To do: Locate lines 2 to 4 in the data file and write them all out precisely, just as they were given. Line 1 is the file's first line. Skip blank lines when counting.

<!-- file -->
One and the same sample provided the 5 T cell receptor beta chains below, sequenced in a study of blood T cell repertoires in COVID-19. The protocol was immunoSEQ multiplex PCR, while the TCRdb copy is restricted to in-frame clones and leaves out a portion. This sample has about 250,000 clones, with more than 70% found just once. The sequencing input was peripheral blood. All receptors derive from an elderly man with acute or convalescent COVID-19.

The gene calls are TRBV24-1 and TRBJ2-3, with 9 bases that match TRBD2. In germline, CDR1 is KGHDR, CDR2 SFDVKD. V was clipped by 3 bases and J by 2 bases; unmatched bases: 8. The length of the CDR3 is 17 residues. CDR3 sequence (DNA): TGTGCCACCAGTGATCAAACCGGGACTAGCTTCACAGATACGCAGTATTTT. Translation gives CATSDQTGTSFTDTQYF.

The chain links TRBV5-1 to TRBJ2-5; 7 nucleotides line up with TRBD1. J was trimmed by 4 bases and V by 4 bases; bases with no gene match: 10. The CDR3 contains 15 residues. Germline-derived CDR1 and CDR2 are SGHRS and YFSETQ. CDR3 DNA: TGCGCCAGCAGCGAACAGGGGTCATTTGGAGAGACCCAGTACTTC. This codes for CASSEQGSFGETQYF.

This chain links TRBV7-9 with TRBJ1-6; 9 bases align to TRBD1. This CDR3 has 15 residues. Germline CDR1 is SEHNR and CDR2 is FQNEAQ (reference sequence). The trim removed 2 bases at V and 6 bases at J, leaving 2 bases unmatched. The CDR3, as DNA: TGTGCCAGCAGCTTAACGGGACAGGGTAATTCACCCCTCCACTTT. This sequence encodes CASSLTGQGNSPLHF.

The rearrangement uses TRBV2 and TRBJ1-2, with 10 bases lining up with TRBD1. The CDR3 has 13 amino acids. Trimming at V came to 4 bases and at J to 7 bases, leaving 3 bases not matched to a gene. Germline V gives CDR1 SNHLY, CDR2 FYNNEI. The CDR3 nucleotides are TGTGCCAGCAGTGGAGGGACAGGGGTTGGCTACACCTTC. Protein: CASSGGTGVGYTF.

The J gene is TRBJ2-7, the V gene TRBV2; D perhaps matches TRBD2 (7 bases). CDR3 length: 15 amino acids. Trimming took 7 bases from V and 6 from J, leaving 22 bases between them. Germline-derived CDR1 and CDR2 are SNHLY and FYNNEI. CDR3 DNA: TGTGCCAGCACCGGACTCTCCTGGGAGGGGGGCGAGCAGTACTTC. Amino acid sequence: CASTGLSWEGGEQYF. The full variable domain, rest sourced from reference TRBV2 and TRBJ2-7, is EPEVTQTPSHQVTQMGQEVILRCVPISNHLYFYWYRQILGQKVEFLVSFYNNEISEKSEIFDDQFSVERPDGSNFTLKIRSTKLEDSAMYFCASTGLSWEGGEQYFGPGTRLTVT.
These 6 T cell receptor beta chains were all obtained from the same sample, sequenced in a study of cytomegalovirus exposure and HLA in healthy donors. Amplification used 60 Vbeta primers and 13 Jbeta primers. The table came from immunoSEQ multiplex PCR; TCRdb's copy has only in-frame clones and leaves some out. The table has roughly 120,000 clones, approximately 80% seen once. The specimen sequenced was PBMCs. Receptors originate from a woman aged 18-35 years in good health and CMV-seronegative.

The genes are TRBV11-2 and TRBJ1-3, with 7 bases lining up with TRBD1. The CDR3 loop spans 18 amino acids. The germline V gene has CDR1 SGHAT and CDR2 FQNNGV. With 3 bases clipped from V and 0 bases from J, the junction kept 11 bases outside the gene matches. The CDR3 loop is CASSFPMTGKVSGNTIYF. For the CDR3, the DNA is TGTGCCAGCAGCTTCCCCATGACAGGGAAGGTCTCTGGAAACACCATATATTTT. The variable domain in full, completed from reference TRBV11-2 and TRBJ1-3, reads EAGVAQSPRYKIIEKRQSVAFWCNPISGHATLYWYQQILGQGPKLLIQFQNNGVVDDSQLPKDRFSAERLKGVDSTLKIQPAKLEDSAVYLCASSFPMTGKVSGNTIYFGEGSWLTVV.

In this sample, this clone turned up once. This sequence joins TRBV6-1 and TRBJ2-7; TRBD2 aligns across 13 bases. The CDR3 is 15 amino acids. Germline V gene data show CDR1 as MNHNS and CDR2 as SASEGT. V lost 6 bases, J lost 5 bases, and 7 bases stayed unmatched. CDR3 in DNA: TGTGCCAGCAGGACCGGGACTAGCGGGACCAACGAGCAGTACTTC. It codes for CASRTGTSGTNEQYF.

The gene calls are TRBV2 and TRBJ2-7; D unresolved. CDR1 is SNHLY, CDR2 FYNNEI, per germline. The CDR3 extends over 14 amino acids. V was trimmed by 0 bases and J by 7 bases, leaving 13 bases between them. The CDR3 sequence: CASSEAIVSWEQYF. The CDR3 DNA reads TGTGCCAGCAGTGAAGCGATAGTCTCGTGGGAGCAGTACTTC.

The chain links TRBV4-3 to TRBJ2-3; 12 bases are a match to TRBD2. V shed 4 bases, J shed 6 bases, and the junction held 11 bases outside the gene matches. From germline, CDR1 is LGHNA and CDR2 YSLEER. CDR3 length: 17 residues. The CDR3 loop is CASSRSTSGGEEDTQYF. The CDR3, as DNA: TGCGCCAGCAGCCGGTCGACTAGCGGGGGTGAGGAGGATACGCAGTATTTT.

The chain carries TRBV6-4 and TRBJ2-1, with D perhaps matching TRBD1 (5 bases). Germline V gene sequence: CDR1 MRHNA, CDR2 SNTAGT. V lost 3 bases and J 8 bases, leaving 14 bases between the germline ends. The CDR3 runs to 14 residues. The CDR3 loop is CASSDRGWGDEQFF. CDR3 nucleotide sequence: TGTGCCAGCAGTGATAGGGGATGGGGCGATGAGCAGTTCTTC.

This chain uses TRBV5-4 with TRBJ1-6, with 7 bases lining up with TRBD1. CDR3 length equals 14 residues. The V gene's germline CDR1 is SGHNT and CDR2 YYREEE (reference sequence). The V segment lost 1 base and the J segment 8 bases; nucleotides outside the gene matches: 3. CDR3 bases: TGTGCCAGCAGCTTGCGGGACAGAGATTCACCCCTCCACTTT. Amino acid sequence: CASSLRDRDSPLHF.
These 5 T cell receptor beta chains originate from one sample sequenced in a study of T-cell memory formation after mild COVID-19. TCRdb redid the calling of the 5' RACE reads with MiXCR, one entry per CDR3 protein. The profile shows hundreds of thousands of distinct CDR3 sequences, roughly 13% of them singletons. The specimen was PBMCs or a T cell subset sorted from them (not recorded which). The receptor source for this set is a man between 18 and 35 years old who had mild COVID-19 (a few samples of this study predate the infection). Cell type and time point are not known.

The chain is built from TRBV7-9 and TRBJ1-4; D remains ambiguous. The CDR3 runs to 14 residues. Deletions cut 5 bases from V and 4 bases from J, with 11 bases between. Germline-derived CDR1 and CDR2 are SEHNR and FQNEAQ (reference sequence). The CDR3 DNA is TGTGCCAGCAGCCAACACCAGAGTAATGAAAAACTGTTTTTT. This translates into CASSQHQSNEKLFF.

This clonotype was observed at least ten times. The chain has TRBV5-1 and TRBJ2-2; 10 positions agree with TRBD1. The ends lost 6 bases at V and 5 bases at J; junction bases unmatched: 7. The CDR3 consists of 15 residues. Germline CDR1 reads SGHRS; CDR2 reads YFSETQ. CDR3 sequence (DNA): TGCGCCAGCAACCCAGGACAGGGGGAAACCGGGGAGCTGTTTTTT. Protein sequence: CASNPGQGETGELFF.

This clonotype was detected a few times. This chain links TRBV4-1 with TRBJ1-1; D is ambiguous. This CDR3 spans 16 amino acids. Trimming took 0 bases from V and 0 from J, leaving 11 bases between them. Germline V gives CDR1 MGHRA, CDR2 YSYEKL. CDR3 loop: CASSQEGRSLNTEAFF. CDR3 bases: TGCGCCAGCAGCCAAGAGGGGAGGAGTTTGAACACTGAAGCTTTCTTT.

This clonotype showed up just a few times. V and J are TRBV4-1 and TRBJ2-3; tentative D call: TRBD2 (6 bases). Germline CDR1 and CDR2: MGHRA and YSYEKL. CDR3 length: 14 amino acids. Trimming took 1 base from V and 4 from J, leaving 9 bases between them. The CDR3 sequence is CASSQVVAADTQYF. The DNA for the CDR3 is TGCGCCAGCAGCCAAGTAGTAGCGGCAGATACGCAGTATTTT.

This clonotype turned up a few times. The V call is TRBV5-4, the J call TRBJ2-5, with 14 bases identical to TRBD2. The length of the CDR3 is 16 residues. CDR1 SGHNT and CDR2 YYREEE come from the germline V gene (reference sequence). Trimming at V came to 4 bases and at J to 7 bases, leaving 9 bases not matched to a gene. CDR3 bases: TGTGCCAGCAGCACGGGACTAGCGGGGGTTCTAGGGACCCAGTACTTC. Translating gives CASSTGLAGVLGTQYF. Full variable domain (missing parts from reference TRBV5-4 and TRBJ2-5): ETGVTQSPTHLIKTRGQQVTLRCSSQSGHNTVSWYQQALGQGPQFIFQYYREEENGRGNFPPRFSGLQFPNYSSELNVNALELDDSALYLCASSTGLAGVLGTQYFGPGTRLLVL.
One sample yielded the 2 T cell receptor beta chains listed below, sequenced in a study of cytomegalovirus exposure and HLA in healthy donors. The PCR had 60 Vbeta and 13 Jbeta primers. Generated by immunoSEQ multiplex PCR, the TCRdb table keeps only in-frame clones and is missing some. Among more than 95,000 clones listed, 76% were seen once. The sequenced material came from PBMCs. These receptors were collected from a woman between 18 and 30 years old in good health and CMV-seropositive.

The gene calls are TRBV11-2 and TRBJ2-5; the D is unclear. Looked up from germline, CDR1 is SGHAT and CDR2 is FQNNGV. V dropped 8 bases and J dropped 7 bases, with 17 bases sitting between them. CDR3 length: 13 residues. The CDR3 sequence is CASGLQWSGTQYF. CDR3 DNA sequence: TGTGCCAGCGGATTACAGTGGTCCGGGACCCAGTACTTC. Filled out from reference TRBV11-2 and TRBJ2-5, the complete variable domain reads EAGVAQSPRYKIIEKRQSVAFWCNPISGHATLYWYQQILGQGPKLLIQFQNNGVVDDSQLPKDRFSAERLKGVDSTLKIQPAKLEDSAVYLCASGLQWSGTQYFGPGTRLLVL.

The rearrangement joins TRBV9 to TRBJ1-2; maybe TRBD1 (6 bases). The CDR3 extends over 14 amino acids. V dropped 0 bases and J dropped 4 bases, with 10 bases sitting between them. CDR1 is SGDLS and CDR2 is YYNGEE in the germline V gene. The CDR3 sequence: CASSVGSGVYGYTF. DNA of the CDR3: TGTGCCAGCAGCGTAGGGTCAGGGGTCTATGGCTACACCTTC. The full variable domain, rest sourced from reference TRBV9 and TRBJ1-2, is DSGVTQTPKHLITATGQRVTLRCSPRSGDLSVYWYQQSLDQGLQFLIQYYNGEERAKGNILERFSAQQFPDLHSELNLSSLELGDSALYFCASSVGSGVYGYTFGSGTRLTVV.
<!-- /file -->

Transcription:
The gene calls are TRBV24-1 and TRBJ2-3, with 9 bases that match TRBD2. In germline, CDR1 is KGHDR, CDR2 SFDVKD. V was clipped by 3 bases and J by 2 bases; unmatched bases: 8. The length of the CDR3 is 17 residues. CDR3 sequence (DNA): TGTGCCACCAGTGATCAAACCGGGACTAGCTTCACAGATACGCAGTATTTT. Translation gives CATSDQTGTSFTDTQYF.

The chain links TRBV5-1 to TRBJ2-5; 7 nucleotides line up with TRBD1. J was trimmed by 4 bases and V by 4 bases; bases with no gene match: 10. The CDR3 contains 15 residues. Germline-derived CDR1 and CDR2 are SGHRS and YFSETQ. CDR3 DNA: TGCGCCAGCAGCGAACAGGGGTCATTTGGAGAGACCCAGTACTTC. This codes for CASSEQGSFGETQYF.

This chain links TRBV7-9 with TRBJ1-6; 9 bases align to TRBD1. This CDR3 has 15 residues. Germline CDR1 is SEHNR and CDR2 is FQNEAQ (reference sequence). The trim removed 2 bases at V and 6 bases at J, leaving 2 bases unmatched. The CDR3, as DNA: TGTGCCAGCAGCTTAACGGGACAGGGTAATTCACCCCTCCACTTT. This sequence encodes CASSLTGQGNSPLHF.